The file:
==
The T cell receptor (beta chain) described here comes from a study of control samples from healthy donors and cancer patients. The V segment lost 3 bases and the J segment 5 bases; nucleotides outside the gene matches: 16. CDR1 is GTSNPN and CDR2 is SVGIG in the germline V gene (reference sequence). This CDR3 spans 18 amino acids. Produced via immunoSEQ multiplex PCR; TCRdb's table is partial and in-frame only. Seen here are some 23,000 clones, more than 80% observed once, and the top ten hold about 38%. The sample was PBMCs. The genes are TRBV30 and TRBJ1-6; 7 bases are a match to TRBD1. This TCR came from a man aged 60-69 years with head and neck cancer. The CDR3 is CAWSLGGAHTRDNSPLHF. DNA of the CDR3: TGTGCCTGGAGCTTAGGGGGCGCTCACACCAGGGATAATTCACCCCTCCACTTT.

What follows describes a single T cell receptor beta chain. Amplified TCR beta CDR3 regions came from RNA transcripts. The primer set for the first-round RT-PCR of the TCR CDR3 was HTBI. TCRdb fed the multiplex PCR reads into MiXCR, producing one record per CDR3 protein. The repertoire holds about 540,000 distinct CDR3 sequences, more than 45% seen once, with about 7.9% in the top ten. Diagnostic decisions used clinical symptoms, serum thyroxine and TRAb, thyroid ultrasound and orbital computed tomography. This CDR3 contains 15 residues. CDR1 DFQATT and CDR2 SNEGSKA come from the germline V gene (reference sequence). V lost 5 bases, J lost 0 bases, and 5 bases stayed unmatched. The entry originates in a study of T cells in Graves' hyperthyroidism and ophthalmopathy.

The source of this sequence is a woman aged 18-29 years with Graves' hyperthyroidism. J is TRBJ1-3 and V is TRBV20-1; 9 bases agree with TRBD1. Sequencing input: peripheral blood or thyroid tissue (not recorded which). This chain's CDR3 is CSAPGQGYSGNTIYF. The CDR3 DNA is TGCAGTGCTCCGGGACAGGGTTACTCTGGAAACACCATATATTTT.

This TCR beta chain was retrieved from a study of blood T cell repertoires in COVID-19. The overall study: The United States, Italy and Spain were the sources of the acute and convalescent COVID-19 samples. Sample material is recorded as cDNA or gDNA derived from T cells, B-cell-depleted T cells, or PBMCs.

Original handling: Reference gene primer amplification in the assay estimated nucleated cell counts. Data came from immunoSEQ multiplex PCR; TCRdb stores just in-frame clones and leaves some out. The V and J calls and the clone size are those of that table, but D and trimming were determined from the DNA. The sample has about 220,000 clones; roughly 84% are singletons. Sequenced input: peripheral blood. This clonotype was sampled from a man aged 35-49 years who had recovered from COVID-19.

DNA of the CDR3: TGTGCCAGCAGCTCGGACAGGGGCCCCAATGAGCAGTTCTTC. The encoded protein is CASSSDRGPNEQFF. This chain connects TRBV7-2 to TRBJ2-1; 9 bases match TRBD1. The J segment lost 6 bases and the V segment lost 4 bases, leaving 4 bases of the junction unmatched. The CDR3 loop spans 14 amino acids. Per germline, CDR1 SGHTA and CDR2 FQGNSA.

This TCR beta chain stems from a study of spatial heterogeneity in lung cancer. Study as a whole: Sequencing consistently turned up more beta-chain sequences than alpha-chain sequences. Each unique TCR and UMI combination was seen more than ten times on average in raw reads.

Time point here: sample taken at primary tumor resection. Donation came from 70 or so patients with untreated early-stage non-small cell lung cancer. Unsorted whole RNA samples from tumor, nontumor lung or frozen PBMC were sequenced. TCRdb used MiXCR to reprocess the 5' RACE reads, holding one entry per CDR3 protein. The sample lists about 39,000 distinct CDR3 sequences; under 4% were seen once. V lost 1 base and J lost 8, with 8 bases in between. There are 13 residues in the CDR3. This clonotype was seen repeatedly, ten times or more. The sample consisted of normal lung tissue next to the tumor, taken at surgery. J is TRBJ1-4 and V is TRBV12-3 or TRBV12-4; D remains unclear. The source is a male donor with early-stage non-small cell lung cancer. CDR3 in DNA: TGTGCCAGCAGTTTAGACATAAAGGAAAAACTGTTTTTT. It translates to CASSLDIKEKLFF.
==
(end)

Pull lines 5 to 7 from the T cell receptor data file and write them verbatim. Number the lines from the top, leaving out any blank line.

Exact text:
Original handling: Reference gene primer amplification in the assay estimated nucleated cell counts. Data came from immunoSEQ multiplex PCR; TCRdb stores just in-frame clones and leaves some out. The V and J calls and the clone size are those of that table, but D and trimming were determined from the DNA. The sample has about 220,000 clones; roughly 84% are singletons. Sequenced input: peripheral blood. This clonotype was sampled from a man aged 35-49 years who had recovered from COVID-19.

DNA of the CDR3: TGTGCCAGCAGCTCGGACAGGGGCCCCAATGAGCAGTTCTTC. The encoded protein is CASSSDRGPNEQFF. This chain connects TRBV7-2 to TRBJ2-1; 9 bases match TRBD1. The J segment lost 6 bases and the V segment lost 4 bases, leaving 4 bases of the junction unmatched. The CDR3 loop spans 14 amino acids. Per germline, CDR1 SGHTA and CDR2 FQGNSA.

This TCR beta chain stems from a study of spatial heterogeneity in lung cancer. Study as a whole: Sequencing consistently turned up more beta-chain sequences than alpha-chain sequences. Each unique TCR and UMI combination was seen more than ten times on average in raw reads.